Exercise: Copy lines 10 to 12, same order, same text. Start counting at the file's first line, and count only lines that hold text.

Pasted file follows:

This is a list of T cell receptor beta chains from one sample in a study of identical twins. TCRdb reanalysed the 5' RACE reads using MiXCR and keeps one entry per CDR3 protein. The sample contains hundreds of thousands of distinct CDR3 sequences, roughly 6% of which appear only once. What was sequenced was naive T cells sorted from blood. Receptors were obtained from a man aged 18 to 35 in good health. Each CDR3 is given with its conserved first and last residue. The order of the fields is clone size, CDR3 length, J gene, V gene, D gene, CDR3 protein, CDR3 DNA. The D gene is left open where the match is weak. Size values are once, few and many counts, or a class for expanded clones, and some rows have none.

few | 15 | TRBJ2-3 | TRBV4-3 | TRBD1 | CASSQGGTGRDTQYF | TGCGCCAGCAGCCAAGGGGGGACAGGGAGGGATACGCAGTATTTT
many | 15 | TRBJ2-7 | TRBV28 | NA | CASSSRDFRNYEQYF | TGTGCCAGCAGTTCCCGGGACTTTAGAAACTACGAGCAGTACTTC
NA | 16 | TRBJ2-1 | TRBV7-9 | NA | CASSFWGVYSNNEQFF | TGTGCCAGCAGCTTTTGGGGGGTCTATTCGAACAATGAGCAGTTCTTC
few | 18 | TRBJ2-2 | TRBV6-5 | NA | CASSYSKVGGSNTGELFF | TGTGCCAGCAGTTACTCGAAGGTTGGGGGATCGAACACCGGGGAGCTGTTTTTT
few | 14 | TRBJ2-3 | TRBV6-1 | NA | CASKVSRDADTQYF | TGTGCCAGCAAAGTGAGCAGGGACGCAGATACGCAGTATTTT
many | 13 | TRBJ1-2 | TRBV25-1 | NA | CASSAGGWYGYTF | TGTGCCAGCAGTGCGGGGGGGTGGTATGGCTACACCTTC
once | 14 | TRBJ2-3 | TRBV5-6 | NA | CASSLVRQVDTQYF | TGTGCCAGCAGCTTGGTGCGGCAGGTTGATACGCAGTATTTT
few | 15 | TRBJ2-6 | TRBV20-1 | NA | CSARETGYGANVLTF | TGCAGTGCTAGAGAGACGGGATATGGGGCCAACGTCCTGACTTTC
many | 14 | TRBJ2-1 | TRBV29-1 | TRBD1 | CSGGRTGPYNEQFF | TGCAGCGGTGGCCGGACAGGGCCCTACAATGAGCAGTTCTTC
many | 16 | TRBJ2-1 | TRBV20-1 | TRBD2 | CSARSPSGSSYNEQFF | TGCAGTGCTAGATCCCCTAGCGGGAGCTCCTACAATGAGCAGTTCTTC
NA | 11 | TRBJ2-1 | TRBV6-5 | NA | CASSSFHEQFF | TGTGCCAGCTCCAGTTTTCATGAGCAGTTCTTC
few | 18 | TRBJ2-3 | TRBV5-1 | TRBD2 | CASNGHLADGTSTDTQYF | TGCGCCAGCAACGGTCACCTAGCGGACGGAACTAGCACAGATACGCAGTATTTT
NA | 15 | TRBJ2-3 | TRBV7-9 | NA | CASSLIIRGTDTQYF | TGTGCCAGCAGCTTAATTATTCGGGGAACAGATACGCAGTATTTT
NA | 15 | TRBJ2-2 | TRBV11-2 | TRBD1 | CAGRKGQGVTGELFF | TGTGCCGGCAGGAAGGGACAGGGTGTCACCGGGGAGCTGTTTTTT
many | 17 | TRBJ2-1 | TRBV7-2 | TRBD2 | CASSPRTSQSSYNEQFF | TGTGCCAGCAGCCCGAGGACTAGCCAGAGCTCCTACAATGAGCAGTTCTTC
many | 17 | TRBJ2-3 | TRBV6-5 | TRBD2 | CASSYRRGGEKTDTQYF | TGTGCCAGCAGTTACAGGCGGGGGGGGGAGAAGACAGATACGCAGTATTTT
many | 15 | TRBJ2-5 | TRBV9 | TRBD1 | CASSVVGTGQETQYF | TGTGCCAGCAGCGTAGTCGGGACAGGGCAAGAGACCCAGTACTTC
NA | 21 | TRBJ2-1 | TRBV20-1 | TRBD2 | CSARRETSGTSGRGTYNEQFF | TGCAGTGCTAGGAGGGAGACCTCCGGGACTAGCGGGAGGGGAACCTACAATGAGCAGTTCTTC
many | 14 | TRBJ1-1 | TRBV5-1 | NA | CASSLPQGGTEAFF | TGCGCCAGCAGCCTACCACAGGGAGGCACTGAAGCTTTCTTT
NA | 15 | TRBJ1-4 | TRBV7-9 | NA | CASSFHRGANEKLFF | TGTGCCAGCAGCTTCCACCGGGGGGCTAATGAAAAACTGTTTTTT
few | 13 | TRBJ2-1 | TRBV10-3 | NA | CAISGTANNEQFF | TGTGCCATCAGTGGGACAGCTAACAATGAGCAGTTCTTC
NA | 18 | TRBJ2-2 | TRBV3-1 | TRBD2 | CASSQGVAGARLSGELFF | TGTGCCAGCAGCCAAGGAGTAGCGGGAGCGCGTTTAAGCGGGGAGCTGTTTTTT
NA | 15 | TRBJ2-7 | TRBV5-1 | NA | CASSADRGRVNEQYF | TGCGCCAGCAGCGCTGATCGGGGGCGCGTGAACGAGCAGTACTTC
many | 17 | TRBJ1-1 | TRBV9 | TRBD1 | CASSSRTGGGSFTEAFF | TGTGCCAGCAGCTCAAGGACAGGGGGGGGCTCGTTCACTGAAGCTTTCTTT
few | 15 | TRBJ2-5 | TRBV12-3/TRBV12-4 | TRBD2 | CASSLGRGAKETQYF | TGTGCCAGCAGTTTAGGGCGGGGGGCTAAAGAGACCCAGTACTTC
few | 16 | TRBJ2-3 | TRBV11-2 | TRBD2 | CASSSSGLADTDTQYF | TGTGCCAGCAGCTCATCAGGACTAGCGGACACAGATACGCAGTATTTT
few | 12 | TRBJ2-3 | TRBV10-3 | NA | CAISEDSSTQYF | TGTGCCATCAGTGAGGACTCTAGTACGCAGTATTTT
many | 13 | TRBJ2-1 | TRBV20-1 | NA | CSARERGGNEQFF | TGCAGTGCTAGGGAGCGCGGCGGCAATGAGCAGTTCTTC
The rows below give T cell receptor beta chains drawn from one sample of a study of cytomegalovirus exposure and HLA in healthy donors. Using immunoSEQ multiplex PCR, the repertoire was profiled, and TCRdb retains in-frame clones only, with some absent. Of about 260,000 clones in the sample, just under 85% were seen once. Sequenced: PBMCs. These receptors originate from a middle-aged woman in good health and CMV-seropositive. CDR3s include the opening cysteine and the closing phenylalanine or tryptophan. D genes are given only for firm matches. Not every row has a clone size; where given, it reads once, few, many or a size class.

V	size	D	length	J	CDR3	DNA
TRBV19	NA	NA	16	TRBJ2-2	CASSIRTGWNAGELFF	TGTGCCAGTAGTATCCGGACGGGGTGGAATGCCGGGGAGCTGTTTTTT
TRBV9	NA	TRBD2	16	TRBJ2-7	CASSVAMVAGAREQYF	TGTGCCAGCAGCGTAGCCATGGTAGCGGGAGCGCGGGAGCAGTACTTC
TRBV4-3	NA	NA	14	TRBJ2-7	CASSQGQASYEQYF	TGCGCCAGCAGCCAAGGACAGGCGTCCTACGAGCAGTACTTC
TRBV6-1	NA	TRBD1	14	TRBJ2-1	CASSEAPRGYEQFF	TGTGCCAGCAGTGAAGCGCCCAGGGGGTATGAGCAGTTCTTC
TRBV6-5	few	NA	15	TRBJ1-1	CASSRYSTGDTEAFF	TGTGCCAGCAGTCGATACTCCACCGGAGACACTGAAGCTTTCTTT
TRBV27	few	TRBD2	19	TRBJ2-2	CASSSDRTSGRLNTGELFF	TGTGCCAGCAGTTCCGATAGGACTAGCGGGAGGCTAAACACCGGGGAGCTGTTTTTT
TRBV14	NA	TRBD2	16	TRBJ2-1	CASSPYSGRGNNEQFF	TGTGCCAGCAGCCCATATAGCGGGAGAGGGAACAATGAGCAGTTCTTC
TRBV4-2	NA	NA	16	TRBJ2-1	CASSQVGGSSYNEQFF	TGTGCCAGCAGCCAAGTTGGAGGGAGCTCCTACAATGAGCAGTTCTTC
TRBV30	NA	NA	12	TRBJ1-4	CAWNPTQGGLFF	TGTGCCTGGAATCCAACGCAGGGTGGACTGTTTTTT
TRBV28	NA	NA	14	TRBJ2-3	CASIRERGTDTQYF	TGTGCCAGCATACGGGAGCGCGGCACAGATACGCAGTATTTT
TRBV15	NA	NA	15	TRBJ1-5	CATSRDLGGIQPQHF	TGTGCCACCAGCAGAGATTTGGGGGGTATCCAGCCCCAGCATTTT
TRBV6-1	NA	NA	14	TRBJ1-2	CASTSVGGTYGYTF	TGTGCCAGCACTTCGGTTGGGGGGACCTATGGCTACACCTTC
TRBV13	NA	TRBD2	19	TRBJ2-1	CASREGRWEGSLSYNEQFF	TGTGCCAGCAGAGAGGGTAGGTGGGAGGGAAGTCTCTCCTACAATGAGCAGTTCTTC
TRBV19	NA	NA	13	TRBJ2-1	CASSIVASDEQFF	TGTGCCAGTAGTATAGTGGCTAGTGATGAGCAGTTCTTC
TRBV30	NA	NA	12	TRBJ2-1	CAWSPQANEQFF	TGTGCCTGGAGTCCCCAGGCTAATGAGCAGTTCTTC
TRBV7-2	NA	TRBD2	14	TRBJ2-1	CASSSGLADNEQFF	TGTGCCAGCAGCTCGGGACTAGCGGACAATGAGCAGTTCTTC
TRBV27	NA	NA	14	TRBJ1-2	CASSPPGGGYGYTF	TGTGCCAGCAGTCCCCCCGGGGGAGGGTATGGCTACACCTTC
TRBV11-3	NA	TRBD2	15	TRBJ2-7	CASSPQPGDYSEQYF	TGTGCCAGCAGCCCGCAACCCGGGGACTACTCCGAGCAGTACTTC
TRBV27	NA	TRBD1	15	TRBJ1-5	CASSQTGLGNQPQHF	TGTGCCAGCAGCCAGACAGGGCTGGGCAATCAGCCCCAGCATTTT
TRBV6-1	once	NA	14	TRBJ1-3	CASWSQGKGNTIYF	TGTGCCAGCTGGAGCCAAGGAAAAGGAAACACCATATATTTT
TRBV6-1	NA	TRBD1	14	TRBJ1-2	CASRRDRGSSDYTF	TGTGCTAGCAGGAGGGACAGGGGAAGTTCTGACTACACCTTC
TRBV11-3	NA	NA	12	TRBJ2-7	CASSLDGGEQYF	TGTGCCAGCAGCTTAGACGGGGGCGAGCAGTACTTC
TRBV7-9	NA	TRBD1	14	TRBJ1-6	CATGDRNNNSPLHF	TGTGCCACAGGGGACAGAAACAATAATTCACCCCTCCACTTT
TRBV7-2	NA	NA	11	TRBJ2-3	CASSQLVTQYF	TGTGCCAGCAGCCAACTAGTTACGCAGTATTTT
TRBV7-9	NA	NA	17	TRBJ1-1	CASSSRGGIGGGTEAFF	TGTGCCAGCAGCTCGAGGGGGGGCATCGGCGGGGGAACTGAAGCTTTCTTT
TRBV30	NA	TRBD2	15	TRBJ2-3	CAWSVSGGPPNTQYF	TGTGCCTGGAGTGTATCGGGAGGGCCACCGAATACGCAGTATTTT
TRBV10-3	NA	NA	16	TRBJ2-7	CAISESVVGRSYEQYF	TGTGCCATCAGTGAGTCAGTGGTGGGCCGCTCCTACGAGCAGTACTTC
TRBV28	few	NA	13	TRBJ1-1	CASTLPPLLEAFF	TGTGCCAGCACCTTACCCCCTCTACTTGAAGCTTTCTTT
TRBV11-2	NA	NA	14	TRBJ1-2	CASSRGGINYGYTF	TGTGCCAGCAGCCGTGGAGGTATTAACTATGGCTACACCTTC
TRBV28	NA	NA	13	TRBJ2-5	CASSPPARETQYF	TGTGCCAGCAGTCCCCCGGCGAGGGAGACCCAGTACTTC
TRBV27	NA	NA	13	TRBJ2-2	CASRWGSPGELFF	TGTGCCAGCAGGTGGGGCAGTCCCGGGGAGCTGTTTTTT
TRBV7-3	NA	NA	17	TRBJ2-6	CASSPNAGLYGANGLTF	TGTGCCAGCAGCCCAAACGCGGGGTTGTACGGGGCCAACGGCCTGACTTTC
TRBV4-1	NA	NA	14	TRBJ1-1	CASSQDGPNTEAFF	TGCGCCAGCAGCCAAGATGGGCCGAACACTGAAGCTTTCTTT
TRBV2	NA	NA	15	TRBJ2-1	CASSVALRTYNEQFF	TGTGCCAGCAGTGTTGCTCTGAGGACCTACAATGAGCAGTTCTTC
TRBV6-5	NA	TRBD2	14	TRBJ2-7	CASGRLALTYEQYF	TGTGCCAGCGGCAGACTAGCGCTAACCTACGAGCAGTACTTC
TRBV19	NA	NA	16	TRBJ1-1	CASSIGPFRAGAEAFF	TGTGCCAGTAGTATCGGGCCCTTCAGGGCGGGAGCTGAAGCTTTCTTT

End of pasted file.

many | 14 | TRBJ2-1 | TRBV29-1 | TRBD1 | CSGGRTGPYNEQFF | TGCAGCGGTGGCCGGACAGGGCCCTACAATGAGCAGTTCTTC
many | 16 | TRBJ2-1 | TRBV20-1 | TRBD2 | CSARSPSGSSYNEQFF | TGCAGTGCTAGATCCCCTAGCGGGAGCTCCTACAATGAGCAGTTCTTC
NA | 11 | TRBJ2-1 | TRBV6-5 | NA | CASSSFHEQFF | TGTGCCAGCTCCAGTTTTCATGAGCAGTTCTTC